Residents of Pacific Terrace are taking their message about the Foster Street bus layover to the streets.

Residents of Pacific Terrace are taking their message about the Foster Street bus layover to the streets.

Contentious bus stop to be relocated

White Rock municipal engineering director Rob Thompson announced Wednesday that a contentious bus layover location on Foster Street will be closed as of Sept. 12.



White Rock municipal engineering director Rob Thompson announced Wednesday, just after Peace Arch News’ press deadline for Thursday’s print edition (below), that a contentious bus layover location on Foster Street will be closed as of Sept. 12.

Thompson said he planned to tell protesting residents Wednesday at noon that the layover – which residents of nearby Pacific Terrace have blamed for health problems associated with diesel fumes, noise pollution and sleep deprivation – will be moved by that date.

He acknowledged, however, that the city still has not confirmed an alternative location for the layover, although he said one temporary option under discussion by the city and TransLink operator Coast Mountain Bus Company is Centennial Park.

• • • • •

A temporary TransLink bus stop and layover on Foster Street adjacent to Russell Avenue has residents of the Pacific Terrace apartment complex up in arms – and they’re taking their grievance to White Rock council.

More than 100 have signed a petition against the bus layover location, which has been in effect for more than three weeks, since road-improvement work started on North Bluff Road (16 Avenue).

In that time, according to resident and petition author Paulette Collier, the area has become a waking nightmare that starts every morning at 5:30 a.m.

While the bus-stop location was expected to be in use only until the upgrade of North Bluff Road is completed at the end of September, the City of White Rock has no plans to return it to North Bluff, and it has yet to find another location.

Last month’s move had already raised the ire of owners of businesses on Foster Street, including a hair stylist, a massage therapist and a denturist, who said their livelihoods have been disrupted by the bus traffic and reduced parking options.

Now, residents say they suffer from nausea from diesel fumes wafting into suites from the buses lined up on Foster, and the disturbance of the vehicles coming and going at 10-minute intervals for 18 hours each day, plus the noise pollution of accelerating motors, idling engines, air brakes, automatic doors, backup warning beepers and even bus drivers’ loud conversations.

“It’s going into the fourth week now,” Collier said.

“They (city officials) said it’s temporary, but they also said they don’t want to put the buses back on 16 Avenue. But they won’t say what their plan is – they won’t say where they’re going to put them and they won’t confirm they’re not going to stay there on Foster Street.”

White Rock engineering director Rob Thompson said the problem of where to locate the buses on a permanent basis is one he’s trying hard to solve in discussions with TransLink’s contract operators, Coast Mountain Bus Company and the City of Surrey – hopefully before council’s first meeting of the fall on Sept. 19.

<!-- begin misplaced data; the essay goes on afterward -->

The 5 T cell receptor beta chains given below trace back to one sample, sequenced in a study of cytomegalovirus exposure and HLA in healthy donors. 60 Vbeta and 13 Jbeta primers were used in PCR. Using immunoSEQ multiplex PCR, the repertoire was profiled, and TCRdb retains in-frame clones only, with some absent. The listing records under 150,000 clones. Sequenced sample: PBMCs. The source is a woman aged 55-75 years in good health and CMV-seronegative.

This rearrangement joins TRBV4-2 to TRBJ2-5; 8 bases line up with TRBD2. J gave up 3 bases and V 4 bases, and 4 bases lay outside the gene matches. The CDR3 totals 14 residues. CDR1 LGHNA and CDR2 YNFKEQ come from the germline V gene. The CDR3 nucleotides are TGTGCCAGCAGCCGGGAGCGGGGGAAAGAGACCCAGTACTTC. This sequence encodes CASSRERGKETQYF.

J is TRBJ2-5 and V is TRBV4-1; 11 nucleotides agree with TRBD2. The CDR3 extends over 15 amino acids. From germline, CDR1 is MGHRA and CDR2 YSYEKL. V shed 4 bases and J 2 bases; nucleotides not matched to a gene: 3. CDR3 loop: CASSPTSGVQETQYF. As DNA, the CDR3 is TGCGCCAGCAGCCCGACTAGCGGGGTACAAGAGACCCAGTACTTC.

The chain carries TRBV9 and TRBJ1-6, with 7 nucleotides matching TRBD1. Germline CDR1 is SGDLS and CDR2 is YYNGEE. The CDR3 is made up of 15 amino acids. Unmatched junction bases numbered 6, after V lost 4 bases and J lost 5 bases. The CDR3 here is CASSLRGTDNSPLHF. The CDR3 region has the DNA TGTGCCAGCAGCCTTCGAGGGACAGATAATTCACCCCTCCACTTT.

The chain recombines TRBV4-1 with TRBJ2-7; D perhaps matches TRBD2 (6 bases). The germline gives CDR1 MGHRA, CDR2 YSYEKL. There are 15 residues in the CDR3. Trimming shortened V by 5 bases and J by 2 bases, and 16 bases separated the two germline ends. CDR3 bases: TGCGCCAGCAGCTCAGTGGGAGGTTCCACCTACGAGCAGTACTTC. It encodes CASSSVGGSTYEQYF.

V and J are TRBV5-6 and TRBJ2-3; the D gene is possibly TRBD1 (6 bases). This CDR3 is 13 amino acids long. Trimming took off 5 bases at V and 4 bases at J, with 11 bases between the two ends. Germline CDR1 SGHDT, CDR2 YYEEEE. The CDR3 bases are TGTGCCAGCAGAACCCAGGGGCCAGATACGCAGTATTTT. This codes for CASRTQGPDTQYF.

“We’ve received lots of complaints from residents,” he said. “We’re very aware of the distress this has caused them.”

At the same time, he said, relocation of the buses is a thorny issue.

The city wants them off 16 Avenue because they have long posed a safety hazard, he said.

When buses were parked along the curb on 16 Avenue, they created limited visibility for cars and pedestrians leaving Central Plaza and eastbound traffic on 16 Avenue didn’t have a full lane’s width to go past the buses without veering into the passing lane.

But TransLink also has some operational requirements for the stop, he said – principal among them, providing a layover and break area for drivers that is near washroom and food services.

“We looked at other locations within White Rock before we chose Foster Street, but none of them responded to the operational requirements,” he said, adding that the city is also “obligated to retain transit services” for the people of White Rock.

“We’re hoping we can find somewhere else on the Semiahmoo Peninsula to put them,” Thompson said.

“We’re working diligently with the bus company and Surrey to come up with a solution that hopefully creates less impact on White Rock and South Surrey.”

That solution can’t come too soon for Collier and other residents, whose petition letter to council asserts that the Foster Street bus stop is having a negative impact on physical and mental health, and wonders why a bus loop could not be established, even temporarily, in a commercial or city parking lot.

The current stop is contravening White Rock’s own noise bylaw, Collier said, as well as limiting parking options and adversely affecting not only seniors but also working commuters who need their rest and people who work from home.

“You are, quite literally, killing us,” she said.

 

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